Network Completion
Network Completion
City role: direct
The percent of each modal corridor (automobile, bicycle, pedestrian, transit, truck) that is considered complete, by length.

Automobile and truck. Network completion for automobiles increased to 62 percent in 2015, while truck network completion increased to 66 percent. Segments of the automobile and truck networks are considered “complete” if they are in their final configuration, and do not have a reconfiguration project identified for them in the TFP or the Buildout Plan, which is the City’s long-term list of planned transportation improvements.

Bicycle. Bicycle network completion remained at 39 percent in 2015. Segments of the bicycle modal corridor network are considered “complete” if they are served by a trail or another type of physically separated bikeway, such as a cycle track. Bicycle lanes are not considered physically separated bikeways.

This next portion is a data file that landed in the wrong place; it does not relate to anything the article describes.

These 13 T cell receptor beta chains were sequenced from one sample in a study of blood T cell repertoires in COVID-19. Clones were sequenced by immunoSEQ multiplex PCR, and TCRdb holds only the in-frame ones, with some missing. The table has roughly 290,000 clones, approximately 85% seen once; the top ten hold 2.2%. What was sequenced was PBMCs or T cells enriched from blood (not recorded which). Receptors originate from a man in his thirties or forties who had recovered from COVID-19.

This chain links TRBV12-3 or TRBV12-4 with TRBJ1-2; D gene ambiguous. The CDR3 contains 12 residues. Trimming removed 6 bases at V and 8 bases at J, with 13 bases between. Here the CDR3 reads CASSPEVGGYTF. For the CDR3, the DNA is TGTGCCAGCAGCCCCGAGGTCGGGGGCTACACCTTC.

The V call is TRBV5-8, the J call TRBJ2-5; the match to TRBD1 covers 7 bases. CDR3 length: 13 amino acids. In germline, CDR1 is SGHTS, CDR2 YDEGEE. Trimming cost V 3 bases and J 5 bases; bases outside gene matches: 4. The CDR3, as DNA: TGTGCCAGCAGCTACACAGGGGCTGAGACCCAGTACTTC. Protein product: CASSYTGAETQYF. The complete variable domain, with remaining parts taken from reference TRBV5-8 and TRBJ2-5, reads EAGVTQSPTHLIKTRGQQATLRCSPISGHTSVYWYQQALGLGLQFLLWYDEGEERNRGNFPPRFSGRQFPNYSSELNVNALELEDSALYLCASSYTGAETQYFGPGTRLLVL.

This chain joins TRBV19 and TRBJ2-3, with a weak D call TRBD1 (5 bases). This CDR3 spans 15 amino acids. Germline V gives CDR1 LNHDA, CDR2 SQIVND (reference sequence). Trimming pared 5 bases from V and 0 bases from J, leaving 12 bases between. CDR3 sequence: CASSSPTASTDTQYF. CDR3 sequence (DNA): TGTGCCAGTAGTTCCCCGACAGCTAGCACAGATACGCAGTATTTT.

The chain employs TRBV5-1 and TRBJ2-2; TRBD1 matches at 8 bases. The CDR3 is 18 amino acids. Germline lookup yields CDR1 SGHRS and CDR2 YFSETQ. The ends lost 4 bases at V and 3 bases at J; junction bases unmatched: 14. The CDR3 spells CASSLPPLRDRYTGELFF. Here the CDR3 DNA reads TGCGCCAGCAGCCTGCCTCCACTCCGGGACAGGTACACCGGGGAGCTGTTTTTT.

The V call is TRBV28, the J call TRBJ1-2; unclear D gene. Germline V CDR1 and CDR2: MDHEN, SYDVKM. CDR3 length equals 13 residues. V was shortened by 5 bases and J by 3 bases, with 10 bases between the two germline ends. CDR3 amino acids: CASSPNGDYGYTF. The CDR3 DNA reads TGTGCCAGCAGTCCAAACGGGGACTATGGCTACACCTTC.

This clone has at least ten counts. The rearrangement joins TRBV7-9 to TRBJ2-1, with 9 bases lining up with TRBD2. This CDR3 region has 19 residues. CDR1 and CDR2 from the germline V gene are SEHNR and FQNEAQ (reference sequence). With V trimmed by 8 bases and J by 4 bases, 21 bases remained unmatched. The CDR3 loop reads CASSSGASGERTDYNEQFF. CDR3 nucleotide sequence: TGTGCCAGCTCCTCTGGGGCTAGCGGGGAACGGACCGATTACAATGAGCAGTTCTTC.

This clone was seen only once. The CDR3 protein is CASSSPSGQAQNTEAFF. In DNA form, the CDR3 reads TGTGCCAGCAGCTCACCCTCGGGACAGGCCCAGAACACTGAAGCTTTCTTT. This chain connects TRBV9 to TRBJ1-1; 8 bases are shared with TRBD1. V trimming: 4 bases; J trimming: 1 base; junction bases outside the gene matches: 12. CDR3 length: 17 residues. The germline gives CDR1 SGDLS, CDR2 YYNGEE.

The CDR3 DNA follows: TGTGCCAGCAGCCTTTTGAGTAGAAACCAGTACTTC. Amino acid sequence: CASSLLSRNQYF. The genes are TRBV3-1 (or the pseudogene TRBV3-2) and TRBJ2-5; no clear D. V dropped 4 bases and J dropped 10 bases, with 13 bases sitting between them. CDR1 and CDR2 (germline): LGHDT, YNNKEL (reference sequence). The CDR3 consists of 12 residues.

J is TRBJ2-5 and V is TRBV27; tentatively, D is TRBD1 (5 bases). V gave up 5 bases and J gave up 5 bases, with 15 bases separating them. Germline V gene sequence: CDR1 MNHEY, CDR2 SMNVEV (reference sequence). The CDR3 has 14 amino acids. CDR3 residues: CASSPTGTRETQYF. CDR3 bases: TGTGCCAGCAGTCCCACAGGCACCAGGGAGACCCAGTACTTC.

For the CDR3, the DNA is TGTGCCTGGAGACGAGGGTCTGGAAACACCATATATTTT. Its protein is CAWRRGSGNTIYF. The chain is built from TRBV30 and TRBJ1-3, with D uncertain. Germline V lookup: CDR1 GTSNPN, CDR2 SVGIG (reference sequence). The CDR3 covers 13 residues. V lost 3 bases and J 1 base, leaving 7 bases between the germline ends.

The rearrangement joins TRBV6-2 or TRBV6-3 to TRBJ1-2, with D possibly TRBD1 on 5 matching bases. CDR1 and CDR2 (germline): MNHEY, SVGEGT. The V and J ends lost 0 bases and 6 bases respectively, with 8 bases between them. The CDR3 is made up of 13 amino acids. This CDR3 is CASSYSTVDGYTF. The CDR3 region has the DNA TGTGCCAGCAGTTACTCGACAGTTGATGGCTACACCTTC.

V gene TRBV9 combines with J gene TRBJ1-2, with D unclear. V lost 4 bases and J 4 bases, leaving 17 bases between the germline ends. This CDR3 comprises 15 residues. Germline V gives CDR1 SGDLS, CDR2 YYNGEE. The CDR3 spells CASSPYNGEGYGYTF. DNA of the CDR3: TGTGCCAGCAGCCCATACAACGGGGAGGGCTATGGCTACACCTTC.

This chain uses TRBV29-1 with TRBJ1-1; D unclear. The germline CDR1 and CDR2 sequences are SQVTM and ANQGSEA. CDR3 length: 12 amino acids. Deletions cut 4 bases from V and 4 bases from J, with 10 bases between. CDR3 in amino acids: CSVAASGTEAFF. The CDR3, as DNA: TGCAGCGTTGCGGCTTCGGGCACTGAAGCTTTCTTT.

Pedestrian. In 2015 pedestrian network completion increased slightly to 26 percent in Redmond’s pedestrian priority zones, and increased to 78 percent in other neighborhoods. Pedestrian network completion is reported as 1) the percent of connections within Redmond’s pedestrian priority zones (Downtown and Overlake urban centers, together with the area within one-half mile of a light rail station areas) that achieve a high level of pedestrian-oriented design, including increased width and landscaping; and 2) the percent of the transportation network in Redmond’s neighborhoods that has some pedestrian facility present.

Transit. Transit network completion remained at 59 percent in 2015, which is a decrease from 2013 when Metro service cuts were implemented. Segments of the transit network are considered complete if they carry transit service that meets the City’s standards for that corridor. On “high frequency” corridors, that standard is 15-minute headways (the time between vehicles) between 7 a.m. and 6 p.m. On “regular” corridors, that standard is 30-minute headways during the same period.

Source: Planning Department

Updated April 2016

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Lori Peckol

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